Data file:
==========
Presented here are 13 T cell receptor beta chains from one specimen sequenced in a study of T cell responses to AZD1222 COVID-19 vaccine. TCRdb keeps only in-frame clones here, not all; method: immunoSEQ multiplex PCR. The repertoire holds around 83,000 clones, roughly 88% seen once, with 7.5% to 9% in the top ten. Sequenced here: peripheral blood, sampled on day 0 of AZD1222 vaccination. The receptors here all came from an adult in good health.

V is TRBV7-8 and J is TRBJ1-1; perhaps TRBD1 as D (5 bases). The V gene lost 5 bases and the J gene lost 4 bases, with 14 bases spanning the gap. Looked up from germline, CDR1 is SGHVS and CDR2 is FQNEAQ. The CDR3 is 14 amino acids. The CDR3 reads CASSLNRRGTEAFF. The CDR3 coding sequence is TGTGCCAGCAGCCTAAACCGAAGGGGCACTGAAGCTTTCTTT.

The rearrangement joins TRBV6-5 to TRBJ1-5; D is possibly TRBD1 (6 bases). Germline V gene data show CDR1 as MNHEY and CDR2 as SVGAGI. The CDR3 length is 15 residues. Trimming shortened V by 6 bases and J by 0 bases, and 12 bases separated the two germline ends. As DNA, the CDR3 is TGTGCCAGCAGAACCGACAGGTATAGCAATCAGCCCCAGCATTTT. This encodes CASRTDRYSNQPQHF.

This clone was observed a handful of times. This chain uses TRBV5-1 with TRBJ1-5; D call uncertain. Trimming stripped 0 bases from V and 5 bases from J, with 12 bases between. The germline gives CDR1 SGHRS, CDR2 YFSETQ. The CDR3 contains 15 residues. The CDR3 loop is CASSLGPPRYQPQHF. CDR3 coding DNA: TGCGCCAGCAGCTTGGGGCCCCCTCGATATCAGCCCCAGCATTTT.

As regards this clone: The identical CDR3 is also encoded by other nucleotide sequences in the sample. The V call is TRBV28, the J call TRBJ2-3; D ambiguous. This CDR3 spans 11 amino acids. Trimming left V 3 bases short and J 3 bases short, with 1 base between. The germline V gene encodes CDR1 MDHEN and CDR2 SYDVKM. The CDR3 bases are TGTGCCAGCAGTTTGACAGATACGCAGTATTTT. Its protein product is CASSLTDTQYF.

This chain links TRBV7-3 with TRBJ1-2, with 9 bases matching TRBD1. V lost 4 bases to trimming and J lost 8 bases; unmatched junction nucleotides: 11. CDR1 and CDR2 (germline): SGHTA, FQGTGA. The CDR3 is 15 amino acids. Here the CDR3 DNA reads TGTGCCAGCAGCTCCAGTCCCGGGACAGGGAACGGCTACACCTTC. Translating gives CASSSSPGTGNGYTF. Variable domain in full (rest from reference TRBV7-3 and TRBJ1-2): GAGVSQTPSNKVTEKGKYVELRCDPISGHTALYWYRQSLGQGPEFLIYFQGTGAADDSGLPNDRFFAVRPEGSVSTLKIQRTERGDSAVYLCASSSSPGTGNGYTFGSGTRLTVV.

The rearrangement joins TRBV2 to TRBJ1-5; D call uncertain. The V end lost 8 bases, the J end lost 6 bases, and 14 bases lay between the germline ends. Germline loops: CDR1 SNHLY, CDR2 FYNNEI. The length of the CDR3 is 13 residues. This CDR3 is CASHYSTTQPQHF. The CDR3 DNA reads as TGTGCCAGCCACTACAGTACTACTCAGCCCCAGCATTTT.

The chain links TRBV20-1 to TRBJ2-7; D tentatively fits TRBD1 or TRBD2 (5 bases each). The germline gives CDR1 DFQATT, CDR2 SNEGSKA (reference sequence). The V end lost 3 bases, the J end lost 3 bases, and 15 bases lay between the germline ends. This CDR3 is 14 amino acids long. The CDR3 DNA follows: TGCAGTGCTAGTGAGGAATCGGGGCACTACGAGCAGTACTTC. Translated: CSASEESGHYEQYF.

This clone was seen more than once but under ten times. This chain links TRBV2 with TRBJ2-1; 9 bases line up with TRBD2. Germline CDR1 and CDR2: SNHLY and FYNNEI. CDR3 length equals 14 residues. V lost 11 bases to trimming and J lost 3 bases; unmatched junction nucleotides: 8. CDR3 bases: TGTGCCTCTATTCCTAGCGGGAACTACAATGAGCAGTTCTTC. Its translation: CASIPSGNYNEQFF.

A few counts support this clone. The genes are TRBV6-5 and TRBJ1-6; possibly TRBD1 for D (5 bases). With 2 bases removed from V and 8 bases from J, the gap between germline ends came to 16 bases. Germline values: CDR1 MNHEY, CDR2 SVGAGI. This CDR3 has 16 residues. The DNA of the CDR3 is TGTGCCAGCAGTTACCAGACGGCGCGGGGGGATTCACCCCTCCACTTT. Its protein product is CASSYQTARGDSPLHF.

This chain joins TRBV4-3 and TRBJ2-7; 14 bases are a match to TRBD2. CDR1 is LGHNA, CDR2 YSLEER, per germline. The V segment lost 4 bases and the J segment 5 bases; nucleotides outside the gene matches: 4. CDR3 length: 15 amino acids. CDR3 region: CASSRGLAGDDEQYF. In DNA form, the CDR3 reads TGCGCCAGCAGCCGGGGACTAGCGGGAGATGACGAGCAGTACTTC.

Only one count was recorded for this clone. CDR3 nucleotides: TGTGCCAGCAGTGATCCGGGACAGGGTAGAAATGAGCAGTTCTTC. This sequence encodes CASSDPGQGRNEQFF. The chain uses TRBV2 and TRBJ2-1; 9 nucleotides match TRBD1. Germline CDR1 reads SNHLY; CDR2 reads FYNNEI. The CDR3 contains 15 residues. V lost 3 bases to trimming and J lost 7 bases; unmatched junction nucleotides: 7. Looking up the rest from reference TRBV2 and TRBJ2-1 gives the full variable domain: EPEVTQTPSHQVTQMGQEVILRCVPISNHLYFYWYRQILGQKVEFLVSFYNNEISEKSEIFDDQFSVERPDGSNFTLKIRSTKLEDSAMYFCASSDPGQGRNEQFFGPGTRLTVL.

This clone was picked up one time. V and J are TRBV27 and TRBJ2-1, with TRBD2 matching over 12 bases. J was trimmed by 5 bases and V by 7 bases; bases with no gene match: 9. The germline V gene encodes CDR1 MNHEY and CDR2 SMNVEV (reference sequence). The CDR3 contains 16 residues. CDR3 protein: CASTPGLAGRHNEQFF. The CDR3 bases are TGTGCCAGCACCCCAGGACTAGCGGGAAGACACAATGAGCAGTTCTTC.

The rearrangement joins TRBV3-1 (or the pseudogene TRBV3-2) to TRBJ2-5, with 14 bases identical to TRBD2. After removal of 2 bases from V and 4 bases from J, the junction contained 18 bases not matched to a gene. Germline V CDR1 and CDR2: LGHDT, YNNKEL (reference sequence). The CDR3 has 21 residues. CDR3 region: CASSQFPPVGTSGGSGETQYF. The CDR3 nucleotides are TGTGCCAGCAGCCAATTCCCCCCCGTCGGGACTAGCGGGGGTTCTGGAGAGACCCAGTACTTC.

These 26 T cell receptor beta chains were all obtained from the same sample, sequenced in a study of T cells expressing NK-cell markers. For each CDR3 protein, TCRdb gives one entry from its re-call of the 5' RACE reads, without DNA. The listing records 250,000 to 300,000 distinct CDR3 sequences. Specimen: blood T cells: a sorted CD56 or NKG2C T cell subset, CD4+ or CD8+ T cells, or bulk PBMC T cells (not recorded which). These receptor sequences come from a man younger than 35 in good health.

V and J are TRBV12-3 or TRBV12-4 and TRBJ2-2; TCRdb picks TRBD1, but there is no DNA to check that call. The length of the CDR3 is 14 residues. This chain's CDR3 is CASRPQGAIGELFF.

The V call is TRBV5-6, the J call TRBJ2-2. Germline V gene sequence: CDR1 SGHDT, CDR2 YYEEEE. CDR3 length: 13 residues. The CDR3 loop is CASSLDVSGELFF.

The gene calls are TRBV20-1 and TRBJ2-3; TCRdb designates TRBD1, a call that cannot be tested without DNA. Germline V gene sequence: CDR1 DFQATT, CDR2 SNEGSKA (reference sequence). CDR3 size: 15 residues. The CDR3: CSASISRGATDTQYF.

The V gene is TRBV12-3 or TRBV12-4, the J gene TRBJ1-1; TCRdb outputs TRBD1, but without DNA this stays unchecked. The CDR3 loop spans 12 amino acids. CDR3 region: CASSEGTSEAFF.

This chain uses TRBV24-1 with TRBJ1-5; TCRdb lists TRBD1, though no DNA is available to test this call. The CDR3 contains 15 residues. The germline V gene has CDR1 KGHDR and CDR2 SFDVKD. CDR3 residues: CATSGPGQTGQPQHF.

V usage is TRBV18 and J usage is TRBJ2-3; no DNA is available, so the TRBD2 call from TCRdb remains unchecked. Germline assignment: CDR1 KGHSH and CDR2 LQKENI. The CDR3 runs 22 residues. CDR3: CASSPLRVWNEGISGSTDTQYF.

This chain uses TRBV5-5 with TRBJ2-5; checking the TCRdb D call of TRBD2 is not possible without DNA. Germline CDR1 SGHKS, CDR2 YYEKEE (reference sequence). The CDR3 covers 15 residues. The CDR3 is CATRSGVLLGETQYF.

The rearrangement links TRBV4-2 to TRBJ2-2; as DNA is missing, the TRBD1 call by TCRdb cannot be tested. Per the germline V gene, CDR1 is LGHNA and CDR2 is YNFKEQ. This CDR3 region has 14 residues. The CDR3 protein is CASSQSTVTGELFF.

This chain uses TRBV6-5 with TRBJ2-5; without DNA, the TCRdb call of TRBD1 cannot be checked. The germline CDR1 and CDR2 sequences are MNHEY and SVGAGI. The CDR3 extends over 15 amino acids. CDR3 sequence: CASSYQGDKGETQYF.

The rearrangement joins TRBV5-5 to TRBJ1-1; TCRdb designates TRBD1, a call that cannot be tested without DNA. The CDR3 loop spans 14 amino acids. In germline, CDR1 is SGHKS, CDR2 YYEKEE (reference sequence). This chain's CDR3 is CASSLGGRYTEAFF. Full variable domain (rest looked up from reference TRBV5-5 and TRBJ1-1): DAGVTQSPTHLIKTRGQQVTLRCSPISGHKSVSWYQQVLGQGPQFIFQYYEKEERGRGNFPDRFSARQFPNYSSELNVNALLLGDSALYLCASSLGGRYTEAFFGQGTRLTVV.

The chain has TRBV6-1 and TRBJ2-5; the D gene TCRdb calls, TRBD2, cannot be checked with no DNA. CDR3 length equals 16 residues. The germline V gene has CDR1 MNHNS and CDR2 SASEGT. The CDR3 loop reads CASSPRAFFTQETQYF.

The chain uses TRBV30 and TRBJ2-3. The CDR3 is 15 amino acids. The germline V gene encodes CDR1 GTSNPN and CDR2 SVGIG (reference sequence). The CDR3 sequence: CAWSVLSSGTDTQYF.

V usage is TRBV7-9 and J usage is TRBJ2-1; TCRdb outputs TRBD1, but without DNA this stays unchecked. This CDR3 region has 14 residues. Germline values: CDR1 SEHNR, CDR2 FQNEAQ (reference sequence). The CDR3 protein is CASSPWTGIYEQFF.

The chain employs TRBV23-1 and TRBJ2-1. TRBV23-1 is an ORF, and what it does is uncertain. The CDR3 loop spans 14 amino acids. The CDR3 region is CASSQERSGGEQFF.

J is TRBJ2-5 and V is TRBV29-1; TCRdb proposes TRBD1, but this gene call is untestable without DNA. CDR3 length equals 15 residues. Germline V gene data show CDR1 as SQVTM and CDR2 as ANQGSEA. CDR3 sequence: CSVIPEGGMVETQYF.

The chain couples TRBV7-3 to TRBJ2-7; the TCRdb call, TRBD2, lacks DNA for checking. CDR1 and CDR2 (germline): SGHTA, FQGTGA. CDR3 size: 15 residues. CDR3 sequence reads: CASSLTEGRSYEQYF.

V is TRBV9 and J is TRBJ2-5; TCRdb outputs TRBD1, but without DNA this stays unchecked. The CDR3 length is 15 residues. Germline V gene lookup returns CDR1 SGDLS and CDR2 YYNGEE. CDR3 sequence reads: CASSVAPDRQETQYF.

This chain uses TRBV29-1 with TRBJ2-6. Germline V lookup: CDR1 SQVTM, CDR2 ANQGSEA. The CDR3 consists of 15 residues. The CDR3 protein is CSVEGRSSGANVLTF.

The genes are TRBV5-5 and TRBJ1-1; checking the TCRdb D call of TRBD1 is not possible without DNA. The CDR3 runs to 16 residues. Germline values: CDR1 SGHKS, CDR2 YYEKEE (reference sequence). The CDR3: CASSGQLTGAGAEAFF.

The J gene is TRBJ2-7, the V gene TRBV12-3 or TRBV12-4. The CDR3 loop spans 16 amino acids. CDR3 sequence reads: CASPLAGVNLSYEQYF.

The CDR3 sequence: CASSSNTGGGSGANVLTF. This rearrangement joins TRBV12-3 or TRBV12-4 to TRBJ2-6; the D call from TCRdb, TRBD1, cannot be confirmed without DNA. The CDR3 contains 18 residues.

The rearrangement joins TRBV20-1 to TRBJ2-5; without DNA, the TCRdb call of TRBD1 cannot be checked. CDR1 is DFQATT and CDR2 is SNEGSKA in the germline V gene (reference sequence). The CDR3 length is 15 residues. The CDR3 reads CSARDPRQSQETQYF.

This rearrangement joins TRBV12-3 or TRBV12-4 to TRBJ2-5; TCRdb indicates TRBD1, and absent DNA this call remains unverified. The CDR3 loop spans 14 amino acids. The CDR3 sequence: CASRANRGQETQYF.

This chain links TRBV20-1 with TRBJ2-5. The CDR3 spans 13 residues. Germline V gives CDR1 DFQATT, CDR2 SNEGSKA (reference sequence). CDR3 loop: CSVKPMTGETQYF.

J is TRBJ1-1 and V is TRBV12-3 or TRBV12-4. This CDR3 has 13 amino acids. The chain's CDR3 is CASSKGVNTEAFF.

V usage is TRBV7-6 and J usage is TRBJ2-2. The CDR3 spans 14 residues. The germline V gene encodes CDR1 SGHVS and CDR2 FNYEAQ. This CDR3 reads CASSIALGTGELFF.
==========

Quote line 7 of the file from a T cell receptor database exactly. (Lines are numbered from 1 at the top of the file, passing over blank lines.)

The rearrangement joins TRBV2 to TRBJ1-5; D call uncertain. The V end lost 8 bases, the J end lost 6 bases, and 14 bases lay between the germline ends. Germline loops: CDR1 SNHLY, CDR2 FYNNEI. The length of the CDR3 is 13 residues. This CDR3 is CASHYSTTQPQHF. The CDR3 DNA reads as TGTGCCAGCCACTACAGTACTACTCAGCCCCAGCATTTT.